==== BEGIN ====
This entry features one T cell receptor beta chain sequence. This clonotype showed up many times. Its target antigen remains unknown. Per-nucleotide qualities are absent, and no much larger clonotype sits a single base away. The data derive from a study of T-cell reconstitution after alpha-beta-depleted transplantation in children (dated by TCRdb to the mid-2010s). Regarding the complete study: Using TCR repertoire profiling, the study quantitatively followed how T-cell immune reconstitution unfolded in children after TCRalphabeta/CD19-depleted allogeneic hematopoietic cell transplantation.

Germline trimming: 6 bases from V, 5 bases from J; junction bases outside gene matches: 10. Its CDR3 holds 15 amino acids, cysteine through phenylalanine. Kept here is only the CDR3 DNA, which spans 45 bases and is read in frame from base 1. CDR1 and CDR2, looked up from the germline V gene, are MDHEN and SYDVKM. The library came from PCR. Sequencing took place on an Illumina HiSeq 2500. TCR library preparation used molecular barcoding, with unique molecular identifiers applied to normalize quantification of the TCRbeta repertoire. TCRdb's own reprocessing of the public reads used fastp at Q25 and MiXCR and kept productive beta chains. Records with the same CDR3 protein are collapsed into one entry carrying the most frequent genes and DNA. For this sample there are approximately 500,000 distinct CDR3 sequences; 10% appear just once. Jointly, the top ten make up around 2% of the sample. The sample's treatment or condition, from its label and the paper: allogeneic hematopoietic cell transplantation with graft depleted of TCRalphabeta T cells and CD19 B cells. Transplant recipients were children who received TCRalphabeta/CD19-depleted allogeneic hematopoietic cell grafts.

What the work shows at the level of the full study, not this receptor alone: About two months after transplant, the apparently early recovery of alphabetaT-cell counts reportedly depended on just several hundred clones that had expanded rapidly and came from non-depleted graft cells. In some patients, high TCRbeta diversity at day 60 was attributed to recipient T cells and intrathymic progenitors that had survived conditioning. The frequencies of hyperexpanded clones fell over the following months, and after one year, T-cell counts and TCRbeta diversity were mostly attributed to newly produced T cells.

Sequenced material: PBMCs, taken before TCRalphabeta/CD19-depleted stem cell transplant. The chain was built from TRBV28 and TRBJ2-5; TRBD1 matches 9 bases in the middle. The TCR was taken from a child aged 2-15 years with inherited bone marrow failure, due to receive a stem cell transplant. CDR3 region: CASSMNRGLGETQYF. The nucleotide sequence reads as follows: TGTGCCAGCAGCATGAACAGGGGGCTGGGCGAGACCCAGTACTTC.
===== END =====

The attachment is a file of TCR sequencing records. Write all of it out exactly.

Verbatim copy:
This entry features one T cell receptor beta chain sequence. This clonotype showed up many times. Its target antigen remains unknown. Per-nucleotide qualities are absent, and no much larger clonotype sits a single base away. The data derive from a study of T-cell reconstitution after alpha-beta-depleted transplantation in children (dated by TCRdb to the mid-2010s). Regarding the complete study: Using TCR repertoire profiling, the study quantitatively followed how T-cell immune reconstitution unfolded in children after TCRalphabeta/CD19-depleted allogeneic hematopoietic cell transplantation.

Germline trimming: 6 bases from V, 5 bases from J; junction bases outside gene matches: 10. Its CDR3 holds 15 amino acids, cysteine through phenylalanine. Kept here is only the CDR3 DNA, which spans 45 bases and is read in frame from base 1. CDR1 and CDR2, looked up from the germline V gene, are MDHEN and SYDVKM. The library came from PCR. Sequencing took place on an Illumina HiSeq 2500. TCR library preparation used molecular barcoding, with unique molecular identifiers applied to normalize quantification of the TCRbeta repertoire. TCRdb's own reprocessing of the public reads used fastp at Q25 and MiXCR and kept productive beta chains. Records with the same CDR3 protein are collapsed into one entry carrying the most frequent genes and DNA. For this sample there are approximately 500,000 distinct CDR3 sequences; 10% appear just once. Jointly, the top ten make up around 2% of the sample. The sample's treatment or condition, from its label and the paper: allogeneic hematopoietic cell transplantation with graft depleted of TCRalphabeta T cells and CD19 B cells. Transplant recipients were children who received TCRalphabeta/CD19-depleted allogeneic hematopoietic cell grafts.

What the work shows at the level of the full study, not this receptor alone: About two months after transplant, the apparently early recovery of alphabetaT-cell counts reportedly depended on just several hundred clones that had expanded rapidly and came from non-depleted graft cells. In some patients, high TCRbeta diversity at day 60 was attributed to recipient T cells and intrathymic progenitors that had survived conditioning. The frequencies of hyperexpanded clones fell over the following months, and after one year, T-cell counts and TCRbeta diversity were mostly attributed to newly produced T cells.

Sequenced material: PBMCs, taken before TCRalphabeta/CD19-depleted stem cell transplant. The chain was built from TRBV28 and TRBJ2-5; TRBD1 matches 9 bases in the middle. The TCR was taken from a child aged 2-15 years with inherited bone marrow failure, due to receive a stem cell transplant. CDR3 region: CASSMNRGLGETQYF. The nucleotide sequence reads as follows: TGTGCCAGCAGCATGAACAGGGGGCTGGGCGAGACCCAGTACTTC.